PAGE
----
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Who's afraid of zombie firms?



The COVID-19 pandemic has turned many profitable US businesses into money-losers that can stay afloat only because of abundant credit, in part reflecting emergency lending programs of the Federal Reserve and Treasury. Some economists are concerned that these “zombie” firms will drain resources from the healthy parts of the US economy, slow the recovery, and inhibit productivity growth. These fears are fundamentally misguided. Zombies are a consequence of a weak economy, not a cause. Policy actions to kill zombies, by forcing them to shut down permanently, dismiss employees and pay off creditors, risk deepening the current recession, turning it into a depression.

According to the Washington Post, quoting Deutsche Bank Securities, nearly one in every five publicly traded US companies is a zombie—double the number since 2013. The Postand The Economistsummarize the case for concern about growing numbers of zombie firms.[1] Research on Japan in the 1990s shows that the presence of zombie firms in an industry makes it harder for the nonzombie firms to grow. It is argued that flaws in bankruptcy procedures and financial supervision cause banks and other creditors to delay foreclosure of nonperforming loans to zombies, enabling them to continue operating as long as they can pay their workers. The implication is that better regulation would hasten the demise of zombies and allow their more efficient competitors to take over, boosting overall economic growth.

The problem with this prescription is that it assumes the economy always operates near its potential and that macroeconomic policy acts forcefully to keep it that way. The lesson of the past 20 years, especially in Japan, is that this assumption is deeply flawed.

Costs of killing zombie firms are huge in an economy operating below potential

When the economy is operating below potential and the forces returning it toward potential are absent or weak, the costs of killing zombie firms are huge. Killing a zombie immediately wipes out the income its workers have to spend on goods and services throughout the economy. This decline in spending drags GDP down by potentially more than 100 percent of what the zombie firm used to produce via a Keynesian multiplier effect.

The potential gains from killing zombies stem from the space created for more efficient competitors and new entrants to grow. Studies show that increases in industry productivity from major trade liberalizations (which led to wholesale entry and exit of firms) are on the order of 10 to 20 percent. If efficient competitors could take over the entirety of a zombie’s sales, economywide income could rise by 10 to 20 percent of what the zombie used to produce. However, this growth takes time as firms make plans to hire new workers and install the capital they need. Thus, killing a zombie firm when the economy is operating well below potential causes an immediate drop in GDP on the order of 100 percent (or more) of the zombie’s production, which is only gradually offset by eventual improvements in productivity amounting to a small fraction of the lost GDP.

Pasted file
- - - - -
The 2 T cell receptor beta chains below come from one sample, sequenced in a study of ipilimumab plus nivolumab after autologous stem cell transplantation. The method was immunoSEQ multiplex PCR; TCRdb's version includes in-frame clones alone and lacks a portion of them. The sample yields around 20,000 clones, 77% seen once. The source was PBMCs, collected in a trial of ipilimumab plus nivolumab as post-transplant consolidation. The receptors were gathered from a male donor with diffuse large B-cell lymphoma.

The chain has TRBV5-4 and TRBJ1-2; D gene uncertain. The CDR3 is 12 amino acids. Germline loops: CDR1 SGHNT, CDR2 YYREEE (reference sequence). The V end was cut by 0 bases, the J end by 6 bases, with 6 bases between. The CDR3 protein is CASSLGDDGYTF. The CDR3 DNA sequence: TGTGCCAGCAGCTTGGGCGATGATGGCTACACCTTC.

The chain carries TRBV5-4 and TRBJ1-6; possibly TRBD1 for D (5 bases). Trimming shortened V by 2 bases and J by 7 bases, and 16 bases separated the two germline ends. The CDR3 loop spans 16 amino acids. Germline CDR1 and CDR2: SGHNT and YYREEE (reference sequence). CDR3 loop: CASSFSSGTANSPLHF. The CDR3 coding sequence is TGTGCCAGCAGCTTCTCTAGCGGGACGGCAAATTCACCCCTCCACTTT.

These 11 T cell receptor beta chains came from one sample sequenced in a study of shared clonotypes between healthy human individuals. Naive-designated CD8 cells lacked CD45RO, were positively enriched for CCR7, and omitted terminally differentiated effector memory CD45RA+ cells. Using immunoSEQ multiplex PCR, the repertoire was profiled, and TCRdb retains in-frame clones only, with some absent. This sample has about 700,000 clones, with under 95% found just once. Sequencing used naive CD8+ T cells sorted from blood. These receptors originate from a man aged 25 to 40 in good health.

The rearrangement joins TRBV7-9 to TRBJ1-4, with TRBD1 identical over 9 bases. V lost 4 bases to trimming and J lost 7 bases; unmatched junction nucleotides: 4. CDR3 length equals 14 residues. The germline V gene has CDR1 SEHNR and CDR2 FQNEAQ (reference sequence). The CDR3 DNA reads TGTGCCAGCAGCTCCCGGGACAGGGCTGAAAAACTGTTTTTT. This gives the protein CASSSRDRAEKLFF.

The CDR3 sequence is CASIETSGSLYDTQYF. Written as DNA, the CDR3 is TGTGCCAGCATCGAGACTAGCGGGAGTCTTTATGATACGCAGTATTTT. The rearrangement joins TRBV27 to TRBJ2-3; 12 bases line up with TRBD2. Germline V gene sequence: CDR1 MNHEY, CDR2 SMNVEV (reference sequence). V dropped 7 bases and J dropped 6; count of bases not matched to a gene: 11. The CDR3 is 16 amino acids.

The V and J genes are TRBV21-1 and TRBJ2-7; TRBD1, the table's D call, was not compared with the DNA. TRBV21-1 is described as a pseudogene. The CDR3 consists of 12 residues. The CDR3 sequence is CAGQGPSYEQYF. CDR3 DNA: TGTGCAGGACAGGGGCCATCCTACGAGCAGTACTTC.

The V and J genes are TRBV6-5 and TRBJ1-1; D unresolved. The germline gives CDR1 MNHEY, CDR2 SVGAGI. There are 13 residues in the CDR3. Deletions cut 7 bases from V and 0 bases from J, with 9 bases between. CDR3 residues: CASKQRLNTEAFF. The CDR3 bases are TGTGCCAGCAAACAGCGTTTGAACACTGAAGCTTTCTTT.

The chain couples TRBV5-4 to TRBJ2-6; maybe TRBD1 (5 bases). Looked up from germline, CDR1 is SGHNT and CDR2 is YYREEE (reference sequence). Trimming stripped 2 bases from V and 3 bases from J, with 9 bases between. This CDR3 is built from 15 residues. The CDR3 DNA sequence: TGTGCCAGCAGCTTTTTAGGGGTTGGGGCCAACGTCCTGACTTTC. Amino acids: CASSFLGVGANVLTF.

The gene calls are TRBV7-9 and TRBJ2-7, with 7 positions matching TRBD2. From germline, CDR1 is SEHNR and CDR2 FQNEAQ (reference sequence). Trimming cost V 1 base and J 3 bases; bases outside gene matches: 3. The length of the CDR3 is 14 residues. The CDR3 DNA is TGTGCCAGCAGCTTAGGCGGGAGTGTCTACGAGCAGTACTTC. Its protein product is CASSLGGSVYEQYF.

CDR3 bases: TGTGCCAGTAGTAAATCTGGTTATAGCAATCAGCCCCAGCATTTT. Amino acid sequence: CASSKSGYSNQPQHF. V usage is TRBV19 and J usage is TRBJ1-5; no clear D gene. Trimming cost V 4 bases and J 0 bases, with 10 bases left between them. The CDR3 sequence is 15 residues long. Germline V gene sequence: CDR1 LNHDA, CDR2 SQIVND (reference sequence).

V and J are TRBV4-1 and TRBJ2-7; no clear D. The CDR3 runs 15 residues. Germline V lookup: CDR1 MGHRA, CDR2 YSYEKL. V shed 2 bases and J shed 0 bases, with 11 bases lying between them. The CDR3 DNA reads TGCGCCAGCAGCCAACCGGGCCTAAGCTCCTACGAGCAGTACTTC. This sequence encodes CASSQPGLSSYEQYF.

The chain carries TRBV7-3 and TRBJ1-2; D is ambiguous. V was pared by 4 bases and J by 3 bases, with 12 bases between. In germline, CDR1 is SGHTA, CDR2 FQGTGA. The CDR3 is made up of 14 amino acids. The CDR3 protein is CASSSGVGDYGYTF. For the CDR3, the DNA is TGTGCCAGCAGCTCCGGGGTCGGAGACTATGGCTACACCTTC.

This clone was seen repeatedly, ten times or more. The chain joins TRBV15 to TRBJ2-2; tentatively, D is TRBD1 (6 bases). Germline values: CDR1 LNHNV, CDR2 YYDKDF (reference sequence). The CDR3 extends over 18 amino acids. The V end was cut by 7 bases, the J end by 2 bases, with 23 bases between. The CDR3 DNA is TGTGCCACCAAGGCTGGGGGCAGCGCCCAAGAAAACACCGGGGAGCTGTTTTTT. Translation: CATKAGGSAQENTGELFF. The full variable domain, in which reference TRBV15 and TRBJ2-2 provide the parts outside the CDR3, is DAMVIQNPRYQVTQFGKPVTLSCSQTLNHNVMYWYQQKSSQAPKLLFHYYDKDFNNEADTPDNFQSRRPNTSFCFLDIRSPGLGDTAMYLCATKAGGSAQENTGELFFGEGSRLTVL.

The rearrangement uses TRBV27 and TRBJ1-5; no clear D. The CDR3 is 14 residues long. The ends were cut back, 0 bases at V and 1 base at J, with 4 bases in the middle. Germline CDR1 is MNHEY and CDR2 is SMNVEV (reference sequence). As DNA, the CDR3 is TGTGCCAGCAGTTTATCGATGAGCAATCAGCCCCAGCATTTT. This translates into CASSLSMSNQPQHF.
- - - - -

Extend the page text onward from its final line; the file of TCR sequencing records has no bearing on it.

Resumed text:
When the economy is operating below potential, many firms operate at a loss. In such an environment, central banks set interest rates close to zero, and it costs creditors little to keep loss-making firms in operation in hopes of renewed profitability when the economy recovers. There is nothing wrong with this outcome. Indeed, to some extent, it is the goal of monetary policy in a deep recession. Given the uncertainty surrounding the structure of the postpandemic economy, it is all the more important to keep unprofitable firms alive now in case demand for their products and services rebounds later.

The right way to kill zombies is to push the economy above potential, raising wages and interest rates higher than zombies can afford to pay. In this environment, workers let go by zombies quickly move to more competitive firms, boosting productivity and growth for all.


1. There are different views on how to define a zombie. A common definition is a firm whose cash flow is insufficient to cover its interest expense, necessitating an increase in debt. Economic slowdowns greatly increase the number of firms that meet this criterion, suggesting a better definition may take into consideration the likelihood that a firm will be able to repay its debts when the economy returns to normal. Using a somewhat different definition, this study shows that the COVID-19 recession has the potential to vastly increase the number of zombie firms, at least temporarily.

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